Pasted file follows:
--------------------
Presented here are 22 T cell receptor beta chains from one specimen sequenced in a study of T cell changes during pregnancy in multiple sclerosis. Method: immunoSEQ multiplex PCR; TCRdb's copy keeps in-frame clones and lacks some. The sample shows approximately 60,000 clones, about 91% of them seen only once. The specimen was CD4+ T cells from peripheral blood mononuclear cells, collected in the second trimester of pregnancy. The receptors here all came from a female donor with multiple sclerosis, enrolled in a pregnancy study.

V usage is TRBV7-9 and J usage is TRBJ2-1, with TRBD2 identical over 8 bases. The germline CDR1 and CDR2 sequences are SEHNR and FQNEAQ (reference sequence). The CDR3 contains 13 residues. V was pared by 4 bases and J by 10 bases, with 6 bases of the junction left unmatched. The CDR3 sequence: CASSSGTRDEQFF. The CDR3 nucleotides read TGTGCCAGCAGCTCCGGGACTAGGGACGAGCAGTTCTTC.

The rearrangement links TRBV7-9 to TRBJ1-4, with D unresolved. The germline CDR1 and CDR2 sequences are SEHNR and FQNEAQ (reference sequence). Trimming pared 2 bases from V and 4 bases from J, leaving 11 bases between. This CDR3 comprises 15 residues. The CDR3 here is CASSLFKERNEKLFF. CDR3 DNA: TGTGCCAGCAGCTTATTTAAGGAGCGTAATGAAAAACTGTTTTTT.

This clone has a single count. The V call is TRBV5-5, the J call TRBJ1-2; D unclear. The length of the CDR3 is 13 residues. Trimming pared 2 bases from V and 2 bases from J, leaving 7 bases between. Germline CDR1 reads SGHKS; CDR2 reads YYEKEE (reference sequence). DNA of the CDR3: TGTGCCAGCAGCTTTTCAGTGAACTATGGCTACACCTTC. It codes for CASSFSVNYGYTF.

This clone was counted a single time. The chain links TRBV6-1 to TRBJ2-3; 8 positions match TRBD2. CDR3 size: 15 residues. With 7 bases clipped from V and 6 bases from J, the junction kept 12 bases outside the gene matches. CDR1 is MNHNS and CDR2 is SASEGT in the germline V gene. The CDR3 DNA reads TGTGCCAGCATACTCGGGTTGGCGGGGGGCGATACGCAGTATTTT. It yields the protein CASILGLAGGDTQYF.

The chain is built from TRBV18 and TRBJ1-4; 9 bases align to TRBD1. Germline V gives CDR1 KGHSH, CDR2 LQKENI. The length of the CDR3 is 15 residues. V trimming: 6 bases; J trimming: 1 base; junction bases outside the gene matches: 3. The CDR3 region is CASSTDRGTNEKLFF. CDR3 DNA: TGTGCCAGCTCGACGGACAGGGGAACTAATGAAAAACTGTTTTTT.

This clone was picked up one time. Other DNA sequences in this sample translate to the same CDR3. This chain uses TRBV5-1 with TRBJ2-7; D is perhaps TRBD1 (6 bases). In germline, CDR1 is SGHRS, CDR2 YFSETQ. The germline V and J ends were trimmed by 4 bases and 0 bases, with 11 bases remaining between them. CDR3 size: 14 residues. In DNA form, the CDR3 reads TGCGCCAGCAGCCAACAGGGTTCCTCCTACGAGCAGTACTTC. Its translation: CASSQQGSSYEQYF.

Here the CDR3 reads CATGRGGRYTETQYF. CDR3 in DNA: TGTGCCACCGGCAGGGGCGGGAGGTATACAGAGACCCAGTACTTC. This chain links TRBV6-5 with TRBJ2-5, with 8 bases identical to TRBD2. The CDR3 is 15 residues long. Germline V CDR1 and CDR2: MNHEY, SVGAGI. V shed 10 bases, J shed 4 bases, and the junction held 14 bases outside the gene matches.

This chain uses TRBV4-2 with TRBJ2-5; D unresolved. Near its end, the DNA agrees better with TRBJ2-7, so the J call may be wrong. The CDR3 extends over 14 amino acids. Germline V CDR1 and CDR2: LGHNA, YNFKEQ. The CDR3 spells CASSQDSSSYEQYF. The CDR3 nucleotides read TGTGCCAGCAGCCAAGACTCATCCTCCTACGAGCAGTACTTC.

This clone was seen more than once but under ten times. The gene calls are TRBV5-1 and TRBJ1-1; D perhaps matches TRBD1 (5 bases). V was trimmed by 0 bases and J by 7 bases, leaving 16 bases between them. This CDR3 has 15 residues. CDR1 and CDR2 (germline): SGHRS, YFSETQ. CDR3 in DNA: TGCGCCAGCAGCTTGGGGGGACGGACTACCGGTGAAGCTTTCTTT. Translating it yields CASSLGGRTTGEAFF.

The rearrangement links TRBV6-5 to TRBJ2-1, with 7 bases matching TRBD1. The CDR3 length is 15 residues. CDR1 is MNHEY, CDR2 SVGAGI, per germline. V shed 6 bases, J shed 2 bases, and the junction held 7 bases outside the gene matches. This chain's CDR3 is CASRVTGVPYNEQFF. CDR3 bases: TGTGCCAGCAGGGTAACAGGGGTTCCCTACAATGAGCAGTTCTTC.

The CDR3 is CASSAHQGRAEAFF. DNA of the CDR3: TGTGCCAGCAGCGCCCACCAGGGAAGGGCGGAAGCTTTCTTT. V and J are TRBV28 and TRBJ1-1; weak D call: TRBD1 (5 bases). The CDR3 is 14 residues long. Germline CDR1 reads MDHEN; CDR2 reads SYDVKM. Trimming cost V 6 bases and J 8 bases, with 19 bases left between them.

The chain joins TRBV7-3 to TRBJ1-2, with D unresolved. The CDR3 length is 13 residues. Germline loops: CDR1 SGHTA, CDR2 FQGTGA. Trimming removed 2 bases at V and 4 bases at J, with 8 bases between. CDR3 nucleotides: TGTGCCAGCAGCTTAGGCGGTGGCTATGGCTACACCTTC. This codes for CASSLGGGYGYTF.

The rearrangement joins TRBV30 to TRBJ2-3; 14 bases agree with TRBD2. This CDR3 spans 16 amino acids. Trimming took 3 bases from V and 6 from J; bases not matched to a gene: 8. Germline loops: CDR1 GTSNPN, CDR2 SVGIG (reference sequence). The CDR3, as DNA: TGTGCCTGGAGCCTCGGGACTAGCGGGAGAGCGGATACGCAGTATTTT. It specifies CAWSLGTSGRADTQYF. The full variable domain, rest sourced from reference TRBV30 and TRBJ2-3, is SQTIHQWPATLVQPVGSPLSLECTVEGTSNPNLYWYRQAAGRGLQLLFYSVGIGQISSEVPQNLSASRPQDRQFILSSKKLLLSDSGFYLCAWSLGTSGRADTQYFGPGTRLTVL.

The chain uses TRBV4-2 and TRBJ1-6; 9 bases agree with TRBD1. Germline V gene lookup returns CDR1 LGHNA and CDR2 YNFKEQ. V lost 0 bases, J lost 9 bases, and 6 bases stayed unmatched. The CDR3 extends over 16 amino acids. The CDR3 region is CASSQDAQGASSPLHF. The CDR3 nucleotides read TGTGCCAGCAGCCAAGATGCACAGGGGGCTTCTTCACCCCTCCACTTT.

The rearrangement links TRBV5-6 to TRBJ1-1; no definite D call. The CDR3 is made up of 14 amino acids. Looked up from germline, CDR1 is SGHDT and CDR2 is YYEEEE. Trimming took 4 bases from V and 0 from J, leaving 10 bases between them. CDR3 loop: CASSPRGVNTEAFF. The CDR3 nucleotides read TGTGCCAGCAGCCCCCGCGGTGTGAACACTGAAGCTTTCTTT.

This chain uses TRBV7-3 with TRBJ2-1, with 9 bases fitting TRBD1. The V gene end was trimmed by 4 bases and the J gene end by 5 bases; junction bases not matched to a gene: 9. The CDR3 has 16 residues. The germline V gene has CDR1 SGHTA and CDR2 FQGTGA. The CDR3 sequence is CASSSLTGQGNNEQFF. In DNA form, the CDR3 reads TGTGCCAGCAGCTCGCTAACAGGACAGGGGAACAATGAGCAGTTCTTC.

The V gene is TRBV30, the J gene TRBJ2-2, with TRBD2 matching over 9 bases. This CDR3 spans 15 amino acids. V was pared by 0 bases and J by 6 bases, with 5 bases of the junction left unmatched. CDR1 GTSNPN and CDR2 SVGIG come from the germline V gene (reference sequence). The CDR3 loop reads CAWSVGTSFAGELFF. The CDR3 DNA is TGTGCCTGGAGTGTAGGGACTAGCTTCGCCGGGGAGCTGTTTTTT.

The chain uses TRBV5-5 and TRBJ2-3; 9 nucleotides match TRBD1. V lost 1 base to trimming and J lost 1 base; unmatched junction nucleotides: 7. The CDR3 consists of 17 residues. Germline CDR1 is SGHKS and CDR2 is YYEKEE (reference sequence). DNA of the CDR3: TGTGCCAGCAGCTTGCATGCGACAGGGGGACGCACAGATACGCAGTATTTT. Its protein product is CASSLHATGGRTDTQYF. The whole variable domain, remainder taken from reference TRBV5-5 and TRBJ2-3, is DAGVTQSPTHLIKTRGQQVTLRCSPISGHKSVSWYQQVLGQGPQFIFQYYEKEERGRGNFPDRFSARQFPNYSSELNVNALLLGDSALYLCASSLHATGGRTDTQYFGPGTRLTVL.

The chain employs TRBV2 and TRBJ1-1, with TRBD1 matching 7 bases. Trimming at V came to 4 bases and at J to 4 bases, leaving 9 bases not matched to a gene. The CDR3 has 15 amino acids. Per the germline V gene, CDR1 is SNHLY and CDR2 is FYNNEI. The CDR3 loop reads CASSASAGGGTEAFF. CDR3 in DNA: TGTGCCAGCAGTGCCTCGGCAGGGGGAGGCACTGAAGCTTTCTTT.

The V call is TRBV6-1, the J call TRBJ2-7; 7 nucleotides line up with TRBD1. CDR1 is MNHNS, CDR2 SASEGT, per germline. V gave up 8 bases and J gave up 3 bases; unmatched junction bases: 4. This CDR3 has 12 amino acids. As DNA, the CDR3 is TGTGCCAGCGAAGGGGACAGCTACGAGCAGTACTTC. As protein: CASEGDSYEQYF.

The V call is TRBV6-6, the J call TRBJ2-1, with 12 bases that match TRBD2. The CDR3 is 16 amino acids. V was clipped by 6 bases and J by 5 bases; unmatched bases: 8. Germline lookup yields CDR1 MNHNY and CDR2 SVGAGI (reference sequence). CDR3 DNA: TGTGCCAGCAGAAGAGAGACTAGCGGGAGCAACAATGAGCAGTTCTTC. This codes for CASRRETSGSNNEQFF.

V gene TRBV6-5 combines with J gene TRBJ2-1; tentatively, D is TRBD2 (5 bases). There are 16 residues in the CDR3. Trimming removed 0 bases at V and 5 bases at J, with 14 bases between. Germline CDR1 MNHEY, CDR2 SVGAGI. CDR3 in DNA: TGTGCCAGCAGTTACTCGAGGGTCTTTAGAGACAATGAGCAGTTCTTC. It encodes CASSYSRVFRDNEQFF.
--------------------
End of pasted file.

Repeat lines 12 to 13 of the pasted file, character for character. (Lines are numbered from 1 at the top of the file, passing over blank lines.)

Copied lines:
The CDR3 is CASSAHQGRAEAFF. DNA of the CDR3: TGTGCCAGCAGCGCCCACCAGGGAAGGGCGGAAGCTTTCTTT. V and J are TRBV28 and TRBJ1-1; weak D call: TRBD1 (5 bases). The CDR3 is 14 residues long. Germline CDR1 reads MDHEN; CDR2 reads SYDVKM. Trimming cost V 6 bases and J 8 bases, with 19 bases left between them.

The chain joins TRBV7-3 to TRBJ1-2, with D unresolved. The CDR3 length is 13 residues. Germline loops: CDR1 SGHTA, CDR2 FQGTGA. Trimming removed 2 bases at V and 4 bases at J, with 8 bases between. CDR3 nucleotides: TGTGCCAGCAGCTTAGGCGGTGGCTATGGCTACACCTTC. This codes for CASSLGGGYGYTF.